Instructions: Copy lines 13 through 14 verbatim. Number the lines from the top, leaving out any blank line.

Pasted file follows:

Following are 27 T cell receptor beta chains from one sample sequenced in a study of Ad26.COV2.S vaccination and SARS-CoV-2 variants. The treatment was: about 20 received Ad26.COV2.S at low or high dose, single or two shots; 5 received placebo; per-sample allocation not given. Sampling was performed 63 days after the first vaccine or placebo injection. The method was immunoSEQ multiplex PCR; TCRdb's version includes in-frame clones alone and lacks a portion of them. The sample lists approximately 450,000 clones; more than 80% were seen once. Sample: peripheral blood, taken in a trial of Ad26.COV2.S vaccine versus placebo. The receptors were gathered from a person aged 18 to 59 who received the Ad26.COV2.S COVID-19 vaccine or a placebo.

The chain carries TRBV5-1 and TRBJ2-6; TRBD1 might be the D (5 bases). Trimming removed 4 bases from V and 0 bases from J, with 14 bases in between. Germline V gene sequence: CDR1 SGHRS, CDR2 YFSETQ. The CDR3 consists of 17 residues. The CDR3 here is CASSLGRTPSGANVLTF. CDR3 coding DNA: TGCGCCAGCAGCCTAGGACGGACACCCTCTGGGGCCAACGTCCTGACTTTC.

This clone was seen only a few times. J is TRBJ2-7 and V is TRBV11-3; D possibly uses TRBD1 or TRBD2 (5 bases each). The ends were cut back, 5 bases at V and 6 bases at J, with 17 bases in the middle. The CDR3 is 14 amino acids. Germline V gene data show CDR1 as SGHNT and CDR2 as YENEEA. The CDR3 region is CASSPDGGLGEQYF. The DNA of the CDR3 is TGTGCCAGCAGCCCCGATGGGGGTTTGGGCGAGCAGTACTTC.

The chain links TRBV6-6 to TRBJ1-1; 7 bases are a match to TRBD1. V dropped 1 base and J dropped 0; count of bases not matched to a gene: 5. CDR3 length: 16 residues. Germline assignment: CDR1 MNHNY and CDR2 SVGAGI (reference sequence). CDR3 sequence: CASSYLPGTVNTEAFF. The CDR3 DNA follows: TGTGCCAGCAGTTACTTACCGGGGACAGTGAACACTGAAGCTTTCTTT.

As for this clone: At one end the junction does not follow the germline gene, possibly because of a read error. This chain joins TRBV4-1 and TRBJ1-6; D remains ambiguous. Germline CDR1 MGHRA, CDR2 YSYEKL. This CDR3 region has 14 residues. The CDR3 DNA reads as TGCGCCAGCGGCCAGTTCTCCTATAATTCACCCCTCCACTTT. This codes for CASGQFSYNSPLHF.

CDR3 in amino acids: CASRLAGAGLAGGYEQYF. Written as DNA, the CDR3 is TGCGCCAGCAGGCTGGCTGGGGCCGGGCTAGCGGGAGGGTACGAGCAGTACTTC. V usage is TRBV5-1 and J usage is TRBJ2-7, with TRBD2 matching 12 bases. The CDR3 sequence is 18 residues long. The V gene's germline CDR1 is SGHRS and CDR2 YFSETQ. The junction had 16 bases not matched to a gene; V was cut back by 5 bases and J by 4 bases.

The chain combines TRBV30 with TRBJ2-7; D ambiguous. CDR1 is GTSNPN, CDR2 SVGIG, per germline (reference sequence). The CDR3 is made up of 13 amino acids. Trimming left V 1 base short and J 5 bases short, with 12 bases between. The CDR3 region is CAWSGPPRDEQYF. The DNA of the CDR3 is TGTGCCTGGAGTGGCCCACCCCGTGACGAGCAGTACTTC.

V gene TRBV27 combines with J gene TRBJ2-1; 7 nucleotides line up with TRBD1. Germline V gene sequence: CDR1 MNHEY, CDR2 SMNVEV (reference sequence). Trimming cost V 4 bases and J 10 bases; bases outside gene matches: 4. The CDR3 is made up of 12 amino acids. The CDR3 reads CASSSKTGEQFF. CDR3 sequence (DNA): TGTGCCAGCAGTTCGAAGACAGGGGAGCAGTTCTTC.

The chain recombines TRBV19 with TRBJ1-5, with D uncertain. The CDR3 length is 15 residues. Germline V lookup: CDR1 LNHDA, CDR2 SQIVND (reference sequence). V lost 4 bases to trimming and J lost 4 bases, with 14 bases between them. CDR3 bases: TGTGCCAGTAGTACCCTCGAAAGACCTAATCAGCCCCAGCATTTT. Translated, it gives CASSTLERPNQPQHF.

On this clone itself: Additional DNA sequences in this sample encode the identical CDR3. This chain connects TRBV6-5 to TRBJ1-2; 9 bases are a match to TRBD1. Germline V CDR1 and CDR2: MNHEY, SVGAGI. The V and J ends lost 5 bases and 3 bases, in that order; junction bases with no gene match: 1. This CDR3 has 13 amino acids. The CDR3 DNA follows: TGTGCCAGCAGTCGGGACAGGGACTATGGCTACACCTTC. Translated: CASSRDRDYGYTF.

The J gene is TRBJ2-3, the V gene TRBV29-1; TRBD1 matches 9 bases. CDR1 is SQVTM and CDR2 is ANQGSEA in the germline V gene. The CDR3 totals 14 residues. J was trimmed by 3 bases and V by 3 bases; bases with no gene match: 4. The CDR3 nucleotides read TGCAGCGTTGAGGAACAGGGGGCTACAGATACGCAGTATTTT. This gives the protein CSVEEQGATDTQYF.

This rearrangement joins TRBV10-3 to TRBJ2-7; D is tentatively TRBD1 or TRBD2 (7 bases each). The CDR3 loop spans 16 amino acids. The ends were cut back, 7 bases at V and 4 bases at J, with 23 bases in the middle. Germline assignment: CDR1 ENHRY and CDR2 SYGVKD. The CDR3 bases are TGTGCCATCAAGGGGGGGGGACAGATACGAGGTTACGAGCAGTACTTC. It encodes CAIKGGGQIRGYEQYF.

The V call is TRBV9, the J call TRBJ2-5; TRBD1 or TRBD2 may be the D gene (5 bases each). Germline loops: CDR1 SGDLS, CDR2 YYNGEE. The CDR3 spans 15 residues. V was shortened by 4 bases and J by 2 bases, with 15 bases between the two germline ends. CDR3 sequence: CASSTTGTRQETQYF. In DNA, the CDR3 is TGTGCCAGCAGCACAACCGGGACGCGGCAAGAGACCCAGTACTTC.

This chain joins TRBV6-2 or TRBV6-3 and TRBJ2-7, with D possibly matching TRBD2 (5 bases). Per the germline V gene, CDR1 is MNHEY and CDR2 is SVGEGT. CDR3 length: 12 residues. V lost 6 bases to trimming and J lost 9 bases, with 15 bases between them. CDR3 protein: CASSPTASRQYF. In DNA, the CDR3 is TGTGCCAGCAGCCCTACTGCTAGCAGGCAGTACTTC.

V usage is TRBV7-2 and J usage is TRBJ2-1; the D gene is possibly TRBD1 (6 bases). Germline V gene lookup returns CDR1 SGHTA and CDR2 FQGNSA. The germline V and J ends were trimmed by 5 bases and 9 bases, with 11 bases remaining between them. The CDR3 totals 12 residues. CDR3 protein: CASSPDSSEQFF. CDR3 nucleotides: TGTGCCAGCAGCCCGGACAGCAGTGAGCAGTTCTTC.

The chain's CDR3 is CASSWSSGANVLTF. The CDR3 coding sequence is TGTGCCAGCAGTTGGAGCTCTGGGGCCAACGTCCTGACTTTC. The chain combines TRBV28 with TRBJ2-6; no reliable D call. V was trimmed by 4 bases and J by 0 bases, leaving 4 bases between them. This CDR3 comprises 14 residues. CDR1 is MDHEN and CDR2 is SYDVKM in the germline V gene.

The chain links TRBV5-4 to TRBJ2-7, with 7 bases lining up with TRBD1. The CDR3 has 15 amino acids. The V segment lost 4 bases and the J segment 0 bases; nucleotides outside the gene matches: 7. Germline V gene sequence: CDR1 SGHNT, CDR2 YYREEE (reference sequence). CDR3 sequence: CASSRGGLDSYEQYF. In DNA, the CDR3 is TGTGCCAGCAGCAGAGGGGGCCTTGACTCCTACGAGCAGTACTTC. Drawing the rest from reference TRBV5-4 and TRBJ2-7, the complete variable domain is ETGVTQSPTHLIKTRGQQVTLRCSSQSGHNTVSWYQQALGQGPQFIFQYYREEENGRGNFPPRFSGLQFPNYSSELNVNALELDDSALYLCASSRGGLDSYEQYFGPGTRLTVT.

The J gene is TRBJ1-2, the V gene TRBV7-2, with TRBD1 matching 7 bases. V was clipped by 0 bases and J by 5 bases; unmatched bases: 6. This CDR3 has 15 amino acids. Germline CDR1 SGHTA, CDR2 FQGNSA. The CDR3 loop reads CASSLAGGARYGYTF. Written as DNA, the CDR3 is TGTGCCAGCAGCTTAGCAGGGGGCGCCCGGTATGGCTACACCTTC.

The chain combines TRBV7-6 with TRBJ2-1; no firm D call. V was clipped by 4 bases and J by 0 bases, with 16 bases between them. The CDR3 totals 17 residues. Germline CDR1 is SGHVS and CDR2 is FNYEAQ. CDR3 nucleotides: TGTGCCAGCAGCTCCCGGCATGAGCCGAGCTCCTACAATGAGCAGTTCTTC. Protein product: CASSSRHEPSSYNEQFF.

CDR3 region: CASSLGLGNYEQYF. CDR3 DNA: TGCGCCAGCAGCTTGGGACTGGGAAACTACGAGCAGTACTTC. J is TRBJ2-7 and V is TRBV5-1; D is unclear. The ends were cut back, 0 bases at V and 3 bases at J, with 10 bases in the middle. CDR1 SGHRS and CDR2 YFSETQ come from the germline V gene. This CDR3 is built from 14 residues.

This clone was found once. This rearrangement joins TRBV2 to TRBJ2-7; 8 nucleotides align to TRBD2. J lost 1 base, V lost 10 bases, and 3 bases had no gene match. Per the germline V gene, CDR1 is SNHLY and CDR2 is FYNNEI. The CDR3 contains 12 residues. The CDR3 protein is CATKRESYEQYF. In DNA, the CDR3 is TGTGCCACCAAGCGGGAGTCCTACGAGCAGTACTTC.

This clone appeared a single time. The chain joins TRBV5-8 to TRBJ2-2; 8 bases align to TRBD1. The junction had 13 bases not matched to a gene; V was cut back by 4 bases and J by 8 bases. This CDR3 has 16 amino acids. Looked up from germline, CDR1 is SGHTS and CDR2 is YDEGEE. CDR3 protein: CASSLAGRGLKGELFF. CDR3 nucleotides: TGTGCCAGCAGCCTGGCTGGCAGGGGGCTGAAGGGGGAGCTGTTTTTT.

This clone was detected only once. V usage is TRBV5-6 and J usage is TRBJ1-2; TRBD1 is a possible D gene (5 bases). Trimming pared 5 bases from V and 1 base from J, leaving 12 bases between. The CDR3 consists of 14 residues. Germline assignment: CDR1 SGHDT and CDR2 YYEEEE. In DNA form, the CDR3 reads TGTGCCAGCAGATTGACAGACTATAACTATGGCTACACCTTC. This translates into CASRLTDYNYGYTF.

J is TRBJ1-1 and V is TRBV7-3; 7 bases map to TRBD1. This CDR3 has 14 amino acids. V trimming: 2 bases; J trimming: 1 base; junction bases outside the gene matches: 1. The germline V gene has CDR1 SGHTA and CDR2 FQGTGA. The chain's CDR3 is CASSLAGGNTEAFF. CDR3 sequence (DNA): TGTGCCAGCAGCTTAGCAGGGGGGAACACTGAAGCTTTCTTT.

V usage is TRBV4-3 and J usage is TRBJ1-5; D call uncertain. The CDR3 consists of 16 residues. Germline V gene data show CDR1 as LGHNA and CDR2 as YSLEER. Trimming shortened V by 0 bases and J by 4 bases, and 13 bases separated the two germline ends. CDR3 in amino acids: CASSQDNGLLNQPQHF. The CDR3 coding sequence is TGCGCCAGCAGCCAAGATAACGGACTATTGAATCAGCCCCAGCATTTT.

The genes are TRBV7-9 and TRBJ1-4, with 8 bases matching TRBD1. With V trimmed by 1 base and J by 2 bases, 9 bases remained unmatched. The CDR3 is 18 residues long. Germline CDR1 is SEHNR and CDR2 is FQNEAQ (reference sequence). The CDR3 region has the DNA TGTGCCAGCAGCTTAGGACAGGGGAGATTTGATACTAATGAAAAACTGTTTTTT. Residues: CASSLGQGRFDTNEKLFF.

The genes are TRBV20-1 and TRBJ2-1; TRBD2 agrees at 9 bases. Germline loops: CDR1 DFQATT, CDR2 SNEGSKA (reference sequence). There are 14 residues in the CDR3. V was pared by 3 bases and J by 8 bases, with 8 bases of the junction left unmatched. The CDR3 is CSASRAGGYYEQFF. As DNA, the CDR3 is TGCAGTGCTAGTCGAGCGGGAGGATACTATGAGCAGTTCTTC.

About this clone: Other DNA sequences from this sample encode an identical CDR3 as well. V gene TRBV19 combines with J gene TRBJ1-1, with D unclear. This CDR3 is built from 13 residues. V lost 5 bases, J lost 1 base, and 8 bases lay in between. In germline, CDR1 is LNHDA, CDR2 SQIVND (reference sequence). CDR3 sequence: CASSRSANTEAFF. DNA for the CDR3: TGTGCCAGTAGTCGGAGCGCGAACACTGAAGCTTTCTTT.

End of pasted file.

The V call is TRBV9, the J call TRBJ2-5; TRBD1 or TRBD2 may be the D gene (5 bases each). Germline loops: CDR1 SGDLS, CDR2 YYNGEE. The CDR3 spans 15 residues. V was shortened by 4 bases and J by 2 bases, with 15 bases between the two germline ends. CDR3 sequence: CASSTTGTRQETQYF. In DNA, the CDR3 is TGTGCCAGCAGCACAACCGGGACGCGGCAAGAGACCCAGTACTTC.

This chain joins TRBV6-2 or TRBV6-3 and TRBJ2-7, with D possibly matching TRBD2 (5 bases). Per the germline V gene, CDR1 is MNHEY and CDR2 is SVGEGT. CDR3 length: 12 residues. V lost 6 bases to trimming and J lost 9 bases, with 15 bases between them. CDR3 protein: CASSPTASRQYF. In DNA, the CDR3 is TGTGCCAGCAGCCCTACTGCTAGCAGGCAGTACTTC.